Referendums can’t solve the democracy crisis

We are living in dissatisfied times. The representative democracy which governs daily Western life is not ideal – perhaps some disenchanted voters in Europe think that democracy itself is not ideal, threatening a return to authoritarianism on the far right for the sake of some certainty. This is not an idiosyncratic moment in history; indeed, democracy is the political art of compromise, and a cynic might suggest that perennial dissatisfaction is its only product. However, the recent prominence of referendums in the political sphere has only served to sharpen democratic disappointment, no matter which way the vote swings.

While Brexit springs immediately to mind, the recent rejection of a delicate Colombian peace deal with the insurgent Farc force via referendum also sent shockwaves around the world, and the Hungarian population’s decision to reject the EU migrant quota was only judged invalid due to low voter turnout. 2016 has been a year of landmark referendums, and while they are not new innovations, a worrying trend is growing whereby difficult decisions are put to an electorate which is ill-informed, unengaged and driven by temporary rewards. The choices they make are not wrong – the process itself is simply incompatible with the representative system governing our everyday lives.

The recent prominence of referendums in the political sphere has only served to sharpen democratic disappointment

A referendum is a purely majoritarian device – the two sides of a referendum campaign play for all or nothing at all, knowing that only a majority is needed for absolute success. Given the volatility that a general election electorate can display, basing their decisions on anything from the weather to the day of the week, enacting changes not just of five-year government but of great constitutional importance shows a flippant disregard for the long-term future.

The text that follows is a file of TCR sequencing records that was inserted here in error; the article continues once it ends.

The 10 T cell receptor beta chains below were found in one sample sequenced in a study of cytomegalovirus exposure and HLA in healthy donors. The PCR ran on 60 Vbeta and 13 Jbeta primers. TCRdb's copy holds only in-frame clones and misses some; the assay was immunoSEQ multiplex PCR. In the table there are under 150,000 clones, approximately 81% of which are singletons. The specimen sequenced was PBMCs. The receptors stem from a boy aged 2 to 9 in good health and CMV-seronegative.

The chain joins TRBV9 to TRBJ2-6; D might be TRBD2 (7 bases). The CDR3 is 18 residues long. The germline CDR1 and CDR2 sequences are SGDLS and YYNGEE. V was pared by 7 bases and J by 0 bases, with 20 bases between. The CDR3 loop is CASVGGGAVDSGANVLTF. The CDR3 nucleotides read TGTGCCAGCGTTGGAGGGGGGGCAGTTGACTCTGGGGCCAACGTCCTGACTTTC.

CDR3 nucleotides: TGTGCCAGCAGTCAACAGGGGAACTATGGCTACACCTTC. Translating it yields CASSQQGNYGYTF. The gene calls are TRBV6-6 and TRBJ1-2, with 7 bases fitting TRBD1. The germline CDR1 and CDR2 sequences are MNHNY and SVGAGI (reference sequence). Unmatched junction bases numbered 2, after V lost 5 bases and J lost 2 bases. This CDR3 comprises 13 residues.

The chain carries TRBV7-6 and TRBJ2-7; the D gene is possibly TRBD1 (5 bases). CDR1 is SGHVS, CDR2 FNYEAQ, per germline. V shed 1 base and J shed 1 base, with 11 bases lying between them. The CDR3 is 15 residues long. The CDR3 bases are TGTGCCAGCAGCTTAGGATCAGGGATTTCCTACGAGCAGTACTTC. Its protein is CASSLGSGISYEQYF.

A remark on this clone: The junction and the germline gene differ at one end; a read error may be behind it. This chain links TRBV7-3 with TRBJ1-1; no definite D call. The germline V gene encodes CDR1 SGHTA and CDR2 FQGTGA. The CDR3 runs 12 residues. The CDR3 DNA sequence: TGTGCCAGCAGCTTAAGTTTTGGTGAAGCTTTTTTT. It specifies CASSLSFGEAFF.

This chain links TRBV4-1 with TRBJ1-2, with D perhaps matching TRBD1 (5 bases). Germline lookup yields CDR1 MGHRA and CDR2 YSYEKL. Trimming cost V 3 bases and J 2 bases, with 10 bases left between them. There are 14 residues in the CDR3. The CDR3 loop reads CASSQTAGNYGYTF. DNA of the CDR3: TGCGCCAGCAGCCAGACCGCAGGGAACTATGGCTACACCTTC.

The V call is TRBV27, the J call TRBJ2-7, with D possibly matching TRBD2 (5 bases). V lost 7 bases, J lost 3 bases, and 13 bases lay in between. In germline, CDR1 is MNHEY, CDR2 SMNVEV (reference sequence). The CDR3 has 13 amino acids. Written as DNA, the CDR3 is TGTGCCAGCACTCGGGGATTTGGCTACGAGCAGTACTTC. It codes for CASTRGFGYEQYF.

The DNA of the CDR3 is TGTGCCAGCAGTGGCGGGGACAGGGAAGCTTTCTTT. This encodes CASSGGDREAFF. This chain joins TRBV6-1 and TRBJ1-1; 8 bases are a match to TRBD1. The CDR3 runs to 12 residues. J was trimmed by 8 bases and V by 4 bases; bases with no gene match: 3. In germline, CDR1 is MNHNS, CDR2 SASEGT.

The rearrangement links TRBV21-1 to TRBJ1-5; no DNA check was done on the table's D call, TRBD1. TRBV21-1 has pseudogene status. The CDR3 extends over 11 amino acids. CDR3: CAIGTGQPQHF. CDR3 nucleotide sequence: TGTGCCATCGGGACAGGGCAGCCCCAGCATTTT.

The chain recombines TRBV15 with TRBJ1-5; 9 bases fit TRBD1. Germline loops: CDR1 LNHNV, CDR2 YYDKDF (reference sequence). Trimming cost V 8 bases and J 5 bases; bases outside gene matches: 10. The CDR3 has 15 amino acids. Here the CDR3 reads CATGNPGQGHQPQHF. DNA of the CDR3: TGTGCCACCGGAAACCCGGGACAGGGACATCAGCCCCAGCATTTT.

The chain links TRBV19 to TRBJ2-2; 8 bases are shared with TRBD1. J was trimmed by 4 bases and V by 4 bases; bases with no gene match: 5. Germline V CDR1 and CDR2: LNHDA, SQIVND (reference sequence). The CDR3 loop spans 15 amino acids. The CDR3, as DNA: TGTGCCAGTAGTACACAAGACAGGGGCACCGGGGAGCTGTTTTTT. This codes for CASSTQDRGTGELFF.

Government requires time, debate, dedication, and bureaucracy. Not all representative politicians excel in balancing these elements – only the best can maximise all four at one time, truly planting the seeds of the trees which Greek folk wisdom says only their descendants can take shade under – but all are compelled to try. A politician must invest his reputation into every decision he makes in the public eye. Anonymous and powerful, a voter in a nationwide referendum is not likely to be so constrained.

In theory, frequent referendums would be the perfect way to divine democracy, as no career-driven politician or media manager could get in the way of the public’s wishes. In a world of accelerating development and a smartphone in every pocket, perhaps this ideal is even achievable in the future. The present, however, has seen referendums on crucial topics fought on battles of prejudice and misinformation. Regardless of their results, their processes have been inadequate to satisfy the basic need for the electorate to be informed and engaged in the issue before casting their vote. They demand that complex issues be filleted into polarised, soundbite-able and national dimensions. In a globalised world which is getting more connected by the minute, an electorate limited by these constrictions cannot help but tick boxes for reasons not wholly congruent with the consequences their votes will have.

While it is used purely to absolve the conscience of representative politicians who would rather skew public perception than accept responsibility for difficult decisions, direct democracy will never be more effective than the already dissatisfying exercise of representative democracy. When representatives have been chosen, unless in times of mass constitutional change like New Zealand’s electoral amendments in the 1990s, representative government should rule – to occasionally revert to a different path is confusing and counterproductive. For the preservation of stable government, if not for the satisfaction of the public, lawmakers should stick to the devil they know and avoid the chaos that we have seen only too much of in the past year.